'Enough is enough': Boris Johnson defends Syria air strikes

Prime Minister Narendra Modi emerges from his plane as he is welcomed on arrival at Arlanda Airport in Stockholm Sweden

Prime Minister Narendra Modi emerges from his plane as he is welcomed on arrival at Arlanda Airport in Stockholm Sweden

British Foreign Minister Boris Johnson on April 15 said that his government took the decision. "But it was the world saying that we've had enough of the use of chemical weapons", he added.

Russian Federation has launched a "dirty tricks" campaign against Britain and the U.S. in the wake of the Syria airstrikes as Boris Johnson warned of the need to be prepared for retaliatory attacks.

"Finally the world has said "Enough is enough", and I think it's important that we understand the limits of what we are trying to do..."

Mr Johnson said Mrs May will be making a statement in the House of Commons on Monday and it will give parliamentarians a chance to hold the executive to account.

"In this context, the Council understands the targeted US, French and United Kingdom airstrikes on chemical weapons facilities in Syria as specific measures having been taken with the sole objective to prevent further use of chemical weapons and chemical substances as weapons by the Syrian regime to kill its own people".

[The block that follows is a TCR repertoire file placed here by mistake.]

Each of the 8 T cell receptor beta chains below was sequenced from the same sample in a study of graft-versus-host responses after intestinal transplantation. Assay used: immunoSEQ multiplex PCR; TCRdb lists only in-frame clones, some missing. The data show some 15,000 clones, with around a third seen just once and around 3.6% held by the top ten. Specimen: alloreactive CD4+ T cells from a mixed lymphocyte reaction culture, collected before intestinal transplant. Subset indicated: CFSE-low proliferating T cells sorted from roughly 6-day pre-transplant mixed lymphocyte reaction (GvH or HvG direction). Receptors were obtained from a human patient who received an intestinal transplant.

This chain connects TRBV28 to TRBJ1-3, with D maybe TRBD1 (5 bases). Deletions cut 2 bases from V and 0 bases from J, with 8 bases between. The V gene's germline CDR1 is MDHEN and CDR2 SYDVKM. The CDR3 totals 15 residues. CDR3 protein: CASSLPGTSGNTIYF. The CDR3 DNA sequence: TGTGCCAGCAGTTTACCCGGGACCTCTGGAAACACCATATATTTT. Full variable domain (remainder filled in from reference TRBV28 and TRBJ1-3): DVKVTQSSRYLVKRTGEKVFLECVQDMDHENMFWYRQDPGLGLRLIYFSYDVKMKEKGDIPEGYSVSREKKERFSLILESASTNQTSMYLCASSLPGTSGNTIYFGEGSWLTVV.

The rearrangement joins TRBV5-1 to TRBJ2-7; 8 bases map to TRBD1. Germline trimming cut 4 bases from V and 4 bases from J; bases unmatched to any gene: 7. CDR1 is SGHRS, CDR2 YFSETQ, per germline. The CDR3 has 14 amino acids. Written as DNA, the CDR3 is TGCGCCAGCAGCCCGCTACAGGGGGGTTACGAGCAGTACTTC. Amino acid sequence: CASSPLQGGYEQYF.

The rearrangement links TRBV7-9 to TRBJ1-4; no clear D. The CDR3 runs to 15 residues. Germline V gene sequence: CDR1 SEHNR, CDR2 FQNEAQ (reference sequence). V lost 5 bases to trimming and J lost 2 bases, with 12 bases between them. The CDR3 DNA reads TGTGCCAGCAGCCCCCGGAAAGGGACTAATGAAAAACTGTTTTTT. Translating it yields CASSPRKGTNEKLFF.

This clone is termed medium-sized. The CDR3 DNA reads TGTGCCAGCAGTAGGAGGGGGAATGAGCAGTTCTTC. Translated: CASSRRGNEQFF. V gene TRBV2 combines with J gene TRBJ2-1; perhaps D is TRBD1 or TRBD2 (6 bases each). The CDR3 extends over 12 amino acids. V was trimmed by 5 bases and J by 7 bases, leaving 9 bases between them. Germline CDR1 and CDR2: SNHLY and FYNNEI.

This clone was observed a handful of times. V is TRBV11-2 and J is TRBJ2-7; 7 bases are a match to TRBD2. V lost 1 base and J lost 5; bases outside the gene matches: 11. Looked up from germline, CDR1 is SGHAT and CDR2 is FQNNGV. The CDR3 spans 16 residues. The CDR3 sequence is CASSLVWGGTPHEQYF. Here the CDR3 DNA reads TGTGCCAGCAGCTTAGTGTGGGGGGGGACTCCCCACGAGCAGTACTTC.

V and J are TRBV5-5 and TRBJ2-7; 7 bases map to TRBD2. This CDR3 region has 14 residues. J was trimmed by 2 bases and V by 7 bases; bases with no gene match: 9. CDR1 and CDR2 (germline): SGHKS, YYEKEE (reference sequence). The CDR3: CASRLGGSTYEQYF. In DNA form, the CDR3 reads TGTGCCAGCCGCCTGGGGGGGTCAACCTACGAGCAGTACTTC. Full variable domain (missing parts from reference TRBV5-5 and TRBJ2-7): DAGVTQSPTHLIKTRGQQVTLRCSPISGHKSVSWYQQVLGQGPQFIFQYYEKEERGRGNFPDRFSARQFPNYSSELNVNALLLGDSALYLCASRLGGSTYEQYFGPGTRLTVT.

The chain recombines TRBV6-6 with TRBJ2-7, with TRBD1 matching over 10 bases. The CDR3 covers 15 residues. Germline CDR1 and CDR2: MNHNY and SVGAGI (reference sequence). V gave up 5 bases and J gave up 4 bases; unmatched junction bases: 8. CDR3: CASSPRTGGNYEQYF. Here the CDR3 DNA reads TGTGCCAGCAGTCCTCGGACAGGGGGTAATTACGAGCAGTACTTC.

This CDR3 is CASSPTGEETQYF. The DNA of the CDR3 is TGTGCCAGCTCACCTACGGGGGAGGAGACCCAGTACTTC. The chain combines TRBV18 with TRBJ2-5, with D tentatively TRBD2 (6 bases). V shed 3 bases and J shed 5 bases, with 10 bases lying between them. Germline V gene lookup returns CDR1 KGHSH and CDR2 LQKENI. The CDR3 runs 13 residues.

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"If and when such a thing were to happen then clearly, with allies, we would study what the options were", he said.

Britain and its allies have since the strikes renewed diplomatic efforts at the United Nations, circulating a joint draft resolution at the Security Council calling for an investigation into chemical weapons attacks in Syria.

"I think Parliament should have had a say in this and I think the Prime Minister could have done that quite easily", Labour leader Jeremy Corbyn said yesterday.

He said chlorine has been used by "a number of parties in the conflict" in Syria as a weapon. "And there is plenty of precedent for getting it done in this way", he said.

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